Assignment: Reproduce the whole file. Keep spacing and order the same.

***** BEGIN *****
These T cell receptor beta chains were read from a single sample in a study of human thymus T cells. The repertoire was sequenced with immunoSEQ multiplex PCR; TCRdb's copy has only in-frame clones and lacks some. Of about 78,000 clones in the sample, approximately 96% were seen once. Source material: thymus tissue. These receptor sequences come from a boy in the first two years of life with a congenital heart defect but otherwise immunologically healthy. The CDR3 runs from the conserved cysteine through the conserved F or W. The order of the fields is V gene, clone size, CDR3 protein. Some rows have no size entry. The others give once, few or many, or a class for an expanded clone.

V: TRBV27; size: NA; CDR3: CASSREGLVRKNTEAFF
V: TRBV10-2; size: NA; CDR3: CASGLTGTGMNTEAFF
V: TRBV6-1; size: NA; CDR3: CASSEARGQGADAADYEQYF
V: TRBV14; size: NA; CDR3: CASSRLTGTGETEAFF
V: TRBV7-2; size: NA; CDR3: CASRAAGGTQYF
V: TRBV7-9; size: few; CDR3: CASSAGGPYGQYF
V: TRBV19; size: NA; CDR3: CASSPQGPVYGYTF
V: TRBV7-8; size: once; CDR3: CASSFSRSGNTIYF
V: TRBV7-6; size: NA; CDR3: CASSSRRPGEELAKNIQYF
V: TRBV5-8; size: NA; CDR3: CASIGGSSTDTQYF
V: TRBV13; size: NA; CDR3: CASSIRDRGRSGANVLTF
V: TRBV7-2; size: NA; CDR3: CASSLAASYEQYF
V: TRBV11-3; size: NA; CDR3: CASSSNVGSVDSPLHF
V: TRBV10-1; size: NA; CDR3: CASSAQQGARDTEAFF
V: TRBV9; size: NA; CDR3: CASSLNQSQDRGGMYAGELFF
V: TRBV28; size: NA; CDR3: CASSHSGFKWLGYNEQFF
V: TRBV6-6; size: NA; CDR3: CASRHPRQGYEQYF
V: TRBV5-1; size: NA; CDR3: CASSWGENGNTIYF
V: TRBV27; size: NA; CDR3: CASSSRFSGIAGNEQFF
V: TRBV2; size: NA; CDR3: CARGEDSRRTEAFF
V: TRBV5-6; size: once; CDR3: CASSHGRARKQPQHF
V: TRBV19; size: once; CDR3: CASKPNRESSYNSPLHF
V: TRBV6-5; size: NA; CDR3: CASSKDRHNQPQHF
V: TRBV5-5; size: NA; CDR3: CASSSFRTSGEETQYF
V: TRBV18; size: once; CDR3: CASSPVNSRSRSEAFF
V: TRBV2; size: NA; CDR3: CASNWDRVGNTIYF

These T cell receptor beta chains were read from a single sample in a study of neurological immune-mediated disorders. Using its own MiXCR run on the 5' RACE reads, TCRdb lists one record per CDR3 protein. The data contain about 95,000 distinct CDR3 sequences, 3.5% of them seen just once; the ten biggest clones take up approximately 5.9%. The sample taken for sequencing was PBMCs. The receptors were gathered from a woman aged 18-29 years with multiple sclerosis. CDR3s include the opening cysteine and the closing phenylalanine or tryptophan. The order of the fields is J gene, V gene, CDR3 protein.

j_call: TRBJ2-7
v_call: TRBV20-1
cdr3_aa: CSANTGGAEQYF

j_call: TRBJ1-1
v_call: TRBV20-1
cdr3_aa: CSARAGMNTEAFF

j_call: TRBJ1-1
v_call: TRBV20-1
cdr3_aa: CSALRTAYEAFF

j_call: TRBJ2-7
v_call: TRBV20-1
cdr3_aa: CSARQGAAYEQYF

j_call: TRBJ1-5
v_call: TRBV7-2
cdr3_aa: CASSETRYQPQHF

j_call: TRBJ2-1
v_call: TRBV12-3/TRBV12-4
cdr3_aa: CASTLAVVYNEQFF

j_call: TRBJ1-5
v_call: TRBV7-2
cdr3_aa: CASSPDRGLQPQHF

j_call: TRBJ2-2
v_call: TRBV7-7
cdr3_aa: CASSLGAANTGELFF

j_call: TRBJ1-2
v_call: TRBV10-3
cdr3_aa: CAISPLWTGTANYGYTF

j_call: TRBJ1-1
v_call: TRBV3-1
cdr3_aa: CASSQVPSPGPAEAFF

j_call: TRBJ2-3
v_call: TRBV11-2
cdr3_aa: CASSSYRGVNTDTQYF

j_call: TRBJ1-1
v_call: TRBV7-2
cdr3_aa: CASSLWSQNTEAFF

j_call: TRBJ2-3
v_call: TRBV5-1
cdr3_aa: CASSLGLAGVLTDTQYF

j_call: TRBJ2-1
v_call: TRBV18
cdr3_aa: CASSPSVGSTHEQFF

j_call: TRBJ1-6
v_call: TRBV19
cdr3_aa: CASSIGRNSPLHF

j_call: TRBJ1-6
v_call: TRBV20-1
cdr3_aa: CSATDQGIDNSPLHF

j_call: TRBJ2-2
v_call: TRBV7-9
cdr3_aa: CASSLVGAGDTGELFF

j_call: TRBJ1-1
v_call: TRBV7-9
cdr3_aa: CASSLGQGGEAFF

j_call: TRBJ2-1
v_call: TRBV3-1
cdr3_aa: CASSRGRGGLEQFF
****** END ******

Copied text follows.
These T cell receptor beta chains were read from a single sample in a study of human thymus T cells. The repertoire was sequenced with immunoSEQ multiplex PCR; TCRdb's copy has only in-frame clones and lacks some. Of about 78,000 clones in the sample, approximately 96% were seen once. Source material: thymus tissue. These receptor sequences come from a boy in the first two years of life with a congenital heart defect but otherwise immunologically healthy. The CDR3 runs from the conserved cysteine through the conserved F or W. The order of the fields is V gene, clone size, CDR3 protein. Some rows have no size entry. The others give once, few or many, or a class for an expanded clone.

V: TRBV27; size: NA; CDR3: CASSREGLVRKNTEAFF
V: TRBV10-2; size: NA; CDR3: CASGLTGTGMNTEAFF
V: TRBV6-1; size: NA; CDR3: CASSEARGQGADAADYEQYF
V: TRBV14; size: NA; CDR3: CASSRLTGTGETEAFF
V: TRBV7-2; size: NA; CDR3: CASRAAGGTQYF
V: TRBV7-9; size: few; CDR3: CASSAGGPYGQYF
V: TRBV19; size: NA; CDR3: CASSPQGPVYGYTF
V: TRBV7-8; size: once; CDR3: CASSFSRSGNTIYF
V: TRBV7-6; size: NA; CDR3: CASSSRRPGEELAKNIQYF
V: TRBV5-8; size: NA; CDR3: CASIGGSSTDTQYF
V: TRBV13; size: NA; CDR3: CASSIRDRGRSGANVLTF
V: TRBV7-2; size: NA; CDR3: CASSLAASYEQYF
V: TRBV11-3; size: NA; CDR3: CASSSNVGSVDSPLHF
V: TRBV10-1; size: NA; CDR3: CASSAQQGARDTEAFF
V: TRBV9; size: NA; CDR3: CASSLNQSQDRGGMYAGELFF
V: TRBV28; size: NA; CDR3: CASSHSGFKWLGYNEQFF
V: TRBV6-6; size: NA; CDR3: CASRHPRQGYEQYF
V: TRBV5-1; size: NA; CDR3: CASSWGENGNTIYF
V: TRBV27; size: NA; CDR3: CASSSRFSGIAGNEQFF
V: TRBV2; size: NA; CDR3: CARGEDSRRTEAFF
V: TRBV5-6; size: once; CDR3: CASSHGRARKQPQHF
V: TRBV19; size: once; CDR3: CASKPNRESSYNSPLHF
V: TRBV6-5; size: NA; CDR3: CASSKDRHNQPQHF
V: TRBV5-5; size: NA; CDR3: CASSSFRTSGEETQYF
V: TRBV18; size: once; CDR3: CASSPVNSRSRSEAFF
V: TRBV2; size: NA; CDR3: CASNWDRVGNTIYF

These T cell receptor beta chains were read from a single sample in a study of neurological immune-mediated disorders. Using its own MiXCR run on the 5' RACE reads, TCRdb lists one record per CDR3 protein. The data contain about 95,000 distinct CDR3 sequences, 3.5% of them seen just once; the ten biggest clones take up approximately 5.9%. The sample taken for sequencing was PBMCs. The receptors were gathered from a woman aged 18-29 years with multiple sclerosis. CDR3s include the opening cysteine and the closing phenylalanine or tryptophan. The order of the fields is J gene, V gene, CDR3 protein.

j_call: TRBJ2-7
v_call: TRBV20-1
cdr3_aa: CSANTGGAEQYF

j_call: TRBJ1-1
v_call: TRBV20-1
cdr3_aa: CSARAGMNTEAFF

j_call: TRBJ1-1
v_call: TRBV20-1
cdr3_aa: CSALRTAYEAFF

j_call: TRBJ2-7
v_call: TRBV20-1
cdr3_aa: CSARQGAAYEQYF

j_call: TRBJ1-5
v_call: TRBV7-2
cdr3_aa: CASSETRYQPQHF

j_call: TRBJ2-1
v_call: TRBV12-3/TRBV12-4
cdr3_aa: CASTLAVVYNEQFF

j_call: TRBJ1-5
v_call: TRBV7-2
cdr3_aa: CASSPDRGLQPQHF

j_call: TRBJ2-2
v_call: TRBV7-7
cdr3_aa: CASSLGAANTGELFF

j_call: TRBJ1-2
v_call: TRBV10-3
cdr3_aa: CAISPLWTGTANYGYTF

j_call: TRBJ1-1
v_call: TRBV3-1
cdr3_aa: CASSQVPSPGPAEAFF

j_call: TRBJ2-3
v_call: TRBV11-2
cdr3_aa: CASSSYRGVNTDTQYF

j_call: TRBJ1-1
v_call: TRBV7-2
cdr3_aa: CASSLWSQNTEAFF

j_call: TRBJ2-3
v_call: TRBV5-1
cdr3_aa: CASSLGLAGVLTDTQYF

j_call: TRBJ2-1
v_call: TRBV18
cdr3_aa: CASSPSVGSTHEQFF

j_call: TRBJ1-6
v_call: TRBV19
cdr3_aa: CASSIGRNSPLHF

j_call: TRBJ1-6
v_call: TRBV20-1
cdr3_aa: CSATDQGIDNSPLHF

j_call: TRBJ2-2
v_call: TRBV7-9
cdr3_aa: CASSLVGAGDTGELFF

j_call: TRBJ1-1
v_call: TRBV7-9
cdr3_aa: CASSLGQGGEAFF

j_call: TRBJ2-1
v_call: TRBV3-1
cdr3_aa: CASSRGRGGLEQFF